Connecticut History Day 2017

Thomas Dodd (at podium), Nuremberg trial, ca., 1945-46

Connecticut Lawyer Prosecutes Nazi War Criminals at Nuremberg

November 9, 2017

In the immediate aftermath of World War II, Thomas Joseph Dodd, a Norwich-born lawyer from Connecticut, served on the United... Read more » …[more]

Categories: Connecticut History Day 2017, Crime and Punishment, Great Depression and World War II, Law, War and Defense, World War II

The “Red Scare” in Connecticut

November 7, 2017

The Palmer Raids, launched in Connecticut in 1919, were part of the paranoia known as the "Red Scare" that resulted in numerous civil rights violations committed by law enforcement officials. …[more]

Categories: Bridgeport, Connecticut History Day 2017, Crime and Punishment, Emergence of Modern America, Hartford, Manchester, New Britain, New Haven, Social Movements, Waterbury

Congressional pugilists

Roger Griswold: A Governor Not Afraid To Challenge Authority

October 25, 2017

Roger Griswold was a lawyer, judge, and politician who spent the better part of his life in service to Connecticut.... Read more » …[more]

Categories: Connecticut History Day 2017, Lyme, Politics and Government, War of 1812, Work

The Rise of the Black Panther Party in Connecticut

September 18, 2017

As they did nationally, the Black Panther Party in Connecticut fought for an end to discriminatory legal and regulatory practices, often clashing with authorities to achieve their goals. …[more]

Categories: Bridgeport, Connecticut History Day 2017, Hartford, New Haven, Postwar United States, Social Movements, Stamford, Voluntown, Waterbury

The Amistad

August 24, 2017

After slaves revolted and took control of the Amistad in 1839, Americans captured the ship off Long Island and imprisoned the slaves in New Haven. A US Supreme Court trial in which Roger Sherman Baldwin and John Quincy Adams defended the slaves, ultimately won them their freedom. …[more]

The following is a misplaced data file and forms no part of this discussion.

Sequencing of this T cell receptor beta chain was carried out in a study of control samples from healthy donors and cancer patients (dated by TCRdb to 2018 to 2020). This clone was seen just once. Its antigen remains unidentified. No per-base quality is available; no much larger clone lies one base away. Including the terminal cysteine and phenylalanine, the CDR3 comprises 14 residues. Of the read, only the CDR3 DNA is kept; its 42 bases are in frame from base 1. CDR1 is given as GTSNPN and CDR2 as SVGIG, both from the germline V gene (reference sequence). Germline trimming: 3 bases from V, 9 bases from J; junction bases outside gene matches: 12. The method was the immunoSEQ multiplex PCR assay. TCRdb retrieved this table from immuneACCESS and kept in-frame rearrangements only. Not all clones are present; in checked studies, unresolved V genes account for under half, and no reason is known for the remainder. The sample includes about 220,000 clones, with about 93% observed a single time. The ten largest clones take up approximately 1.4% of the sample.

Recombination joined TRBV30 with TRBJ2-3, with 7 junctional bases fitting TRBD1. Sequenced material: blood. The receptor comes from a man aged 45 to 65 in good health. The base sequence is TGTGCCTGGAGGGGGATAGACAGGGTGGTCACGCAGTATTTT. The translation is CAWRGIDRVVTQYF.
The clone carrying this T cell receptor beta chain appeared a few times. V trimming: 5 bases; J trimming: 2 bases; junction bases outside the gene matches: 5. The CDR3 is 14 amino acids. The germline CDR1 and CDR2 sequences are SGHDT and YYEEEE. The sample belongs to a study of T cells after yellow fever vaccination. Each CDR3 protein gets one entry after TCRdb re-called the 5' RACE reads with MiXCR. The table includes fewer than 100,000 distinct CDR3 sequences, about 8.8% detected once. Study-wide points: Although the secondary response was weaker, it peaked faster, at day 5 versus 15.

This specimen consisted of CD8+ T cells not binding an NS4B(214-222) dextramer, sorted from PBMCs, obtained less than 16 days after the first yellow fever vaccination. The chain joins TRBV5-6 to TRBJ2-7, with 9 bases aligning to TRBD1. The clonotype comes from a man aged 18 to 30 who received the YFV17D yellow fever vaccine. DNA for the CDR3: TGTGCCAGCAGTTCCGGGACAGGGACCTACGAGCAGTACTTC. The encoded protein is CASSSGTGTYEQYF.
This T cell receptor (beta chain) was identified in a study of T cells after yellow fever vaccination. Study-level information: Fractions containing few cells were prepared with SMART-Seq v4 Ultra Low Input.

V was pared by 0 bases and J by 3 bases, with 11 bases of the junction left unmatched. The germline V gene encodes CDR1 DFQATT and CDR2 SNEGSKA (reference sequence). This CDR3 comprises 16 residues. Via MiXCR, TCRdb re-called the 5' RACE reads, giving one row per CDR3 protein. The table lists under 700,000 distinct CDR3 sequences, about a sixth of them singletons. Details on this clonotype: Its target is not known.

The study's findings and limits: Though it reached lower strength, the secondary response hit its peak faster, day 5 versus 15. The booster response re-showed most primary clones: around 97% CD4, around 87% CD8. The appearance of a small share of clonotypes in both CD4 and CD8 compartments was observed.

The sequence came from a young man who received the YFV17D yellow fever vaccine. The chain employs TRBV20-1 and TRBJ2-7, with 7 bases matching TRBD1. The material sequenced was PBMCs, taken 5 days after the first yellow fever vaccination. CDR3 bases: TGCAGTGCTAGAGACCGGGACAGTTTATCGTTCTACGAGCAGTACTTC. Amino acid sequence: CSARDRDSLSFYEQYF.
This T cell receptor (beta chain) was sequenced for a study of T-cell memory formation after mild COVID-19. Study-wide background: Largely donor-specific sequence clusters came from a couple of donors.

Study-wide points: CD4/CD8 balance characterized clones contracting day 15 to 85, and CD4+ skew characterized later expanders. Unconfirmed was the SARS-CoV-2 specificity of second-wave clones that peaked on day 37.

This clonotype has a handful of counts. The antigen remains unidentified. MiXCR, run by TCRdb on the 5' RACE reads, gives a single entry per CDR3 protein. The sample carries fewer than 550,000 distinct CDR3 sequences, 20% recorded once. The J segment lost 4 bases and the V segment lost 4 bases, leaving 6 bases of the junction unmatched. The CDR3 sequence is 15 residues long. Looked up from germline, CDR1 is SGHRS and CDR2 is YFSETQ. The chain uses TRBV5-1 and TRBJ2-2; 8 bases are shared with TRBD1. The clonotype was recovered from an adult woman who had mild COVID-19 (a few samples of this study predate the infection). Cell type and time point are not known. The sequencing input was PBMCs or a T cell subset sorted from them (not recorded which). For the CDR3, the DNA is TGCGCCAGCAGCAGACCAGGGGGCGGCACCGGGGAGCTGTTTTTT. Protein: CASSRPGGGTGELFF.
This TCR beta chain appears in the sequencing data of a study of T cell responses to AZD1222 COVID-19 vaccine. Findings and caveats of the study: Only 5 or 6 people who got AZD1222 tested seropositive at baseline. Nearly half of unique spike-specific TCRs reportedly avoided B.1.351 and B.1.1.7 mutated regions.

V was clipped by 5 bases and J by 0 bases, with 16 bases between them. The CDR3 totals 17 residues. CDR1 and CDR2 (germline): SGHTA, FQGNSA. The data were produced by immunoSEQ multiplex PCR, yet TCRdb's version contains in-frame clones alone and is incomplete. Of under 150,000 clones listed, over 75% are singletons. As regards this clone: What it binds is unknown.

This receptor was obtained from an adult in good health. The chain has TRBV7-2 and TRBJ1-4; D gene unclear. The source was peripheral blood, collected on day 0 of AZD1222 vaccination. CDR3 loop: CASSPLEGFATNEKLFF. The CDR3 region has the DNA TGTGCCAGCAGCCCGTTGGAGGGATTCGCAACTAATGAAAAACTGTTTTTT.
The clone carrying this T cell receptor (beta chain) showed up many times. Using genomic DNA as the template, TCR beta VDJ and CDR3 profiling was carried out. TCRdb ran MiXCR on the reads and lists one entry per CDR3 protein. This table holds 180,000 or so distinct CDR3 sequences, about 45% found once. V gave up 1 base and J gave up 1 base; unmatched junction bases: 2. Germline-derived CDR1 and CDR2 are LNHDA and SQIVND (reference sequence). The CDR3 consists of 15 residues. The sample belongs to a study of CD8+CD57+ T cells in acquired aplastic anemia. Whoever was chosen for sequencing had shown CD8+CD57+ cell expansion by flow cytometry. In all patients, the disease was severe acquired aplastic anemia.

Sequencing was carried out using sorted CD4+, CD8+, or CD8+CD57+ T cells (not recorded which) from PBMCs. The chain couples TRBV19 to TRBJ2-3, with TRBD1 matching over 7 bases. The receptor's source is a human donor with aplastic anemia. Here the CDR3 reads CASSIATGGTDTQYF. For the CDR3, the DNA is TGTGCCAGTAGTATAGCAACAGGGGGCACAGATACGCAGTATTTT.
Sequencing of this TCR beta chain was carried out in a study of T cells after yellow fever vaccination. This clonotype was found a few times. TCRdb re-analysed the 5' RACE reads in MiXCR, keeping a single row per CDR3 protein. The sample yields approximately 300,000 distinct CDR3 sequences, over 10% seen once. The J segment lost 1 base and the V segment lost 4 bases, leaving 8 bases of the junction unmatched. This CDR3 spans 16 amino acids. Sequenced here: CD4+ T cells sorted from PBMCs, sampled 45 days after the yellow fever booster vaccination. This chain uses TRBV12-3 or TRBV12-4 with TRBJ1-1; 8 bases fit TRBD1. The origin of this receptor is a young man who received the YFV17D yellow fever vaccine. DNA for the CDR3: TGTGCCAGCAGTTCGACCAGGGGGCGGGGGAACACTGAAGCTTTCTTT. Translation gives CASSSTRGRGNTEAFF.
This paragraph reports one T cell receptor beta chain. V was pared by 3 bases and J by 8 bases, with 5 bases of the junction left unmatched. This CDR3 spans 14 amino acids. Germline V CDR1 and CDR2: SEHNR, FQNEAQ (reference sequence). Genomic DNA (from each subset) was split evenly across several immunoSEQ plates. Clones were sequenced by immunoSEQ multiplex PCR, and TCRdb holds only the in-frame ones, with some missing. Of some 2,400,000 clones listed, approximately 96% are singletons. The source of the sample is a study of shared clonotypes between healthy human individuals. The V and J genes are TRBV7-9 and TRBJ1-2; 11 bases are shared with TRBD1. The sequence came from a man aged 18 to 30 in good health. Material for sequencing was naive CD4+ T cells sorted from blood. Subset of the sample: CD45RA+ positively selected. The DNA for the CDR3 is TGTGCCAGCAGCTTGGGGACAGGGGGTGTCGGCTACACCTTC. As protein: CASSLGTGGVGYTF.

Categories: Connecticut History Day 2017, Crime and Punishment, Expansion and Reform, Law, New Haven, New London, Slavery and Abolition

Paleontologist Othniel Charles Marsh

The Who, What, Where, When and Why of Archives: How to Use Them

May 15, 2017

You could probably guess what archives might be, but think you have never seen one, or have never used one. The truth is most of us have probably used archives and don’t even know it. …[more]

Categories: Connecticut History Day 2017

Detail from View of Essex, Centerbrook & Ivoryton, Conn. 1881

The British Raid on Essex

April 8, 2017

On a cold April night in 1814 a British raiding force rowed six miles up the Connecticut River to burn the privateers of Essex, then known as Pettipaug. The raiders torched 27 ships and took or destroyed thousands of dollars’ in other supplies. …[more]

Categories: Connecticut History Day 2017, Essex, Revolution and the New Nation, War and Defense, War of 1812

The wreck of Major Lufbery's machine, May 19, 1918

World War I Flying Ace Raoul Lufbery

April 6, 2017

Although his time as a Connecticut resident was short, this aviator left his mark on Wallingford and a generation fighter pilots.  …[more]

Categories: Connecticut History Day 2017, Emergence of Modern America, Wallingford, War and Defense, World War I

St. Anthony Comstock, the Village nuisance

Connecticut and the Comstock Law

March 28, 2017

The federal Comstock Law of 1873 made it illegal to sell or distribute materials that promoted contraception or abortion, to... Read more » …[more]

Categories: Catherine Roraback, Connecticut History Day 2017, Health and Medicine, Law, P.T. Barnum, Politics and Government, The Industrial United States, Women

Kimberly Mansion, Glastonbury

The Smith Sisters, Their Cows, and Women’s Rights in Glastonbury

March 12, 2017

By refusing to pay unfair taxes, these siblings became national symbols of discrimination suffered by women and of the struggle of the individual against government.  …[more]

Categories: Connecticut History Day 2017, Glastonbury, Law, Politics and Government, Social Movements, Women

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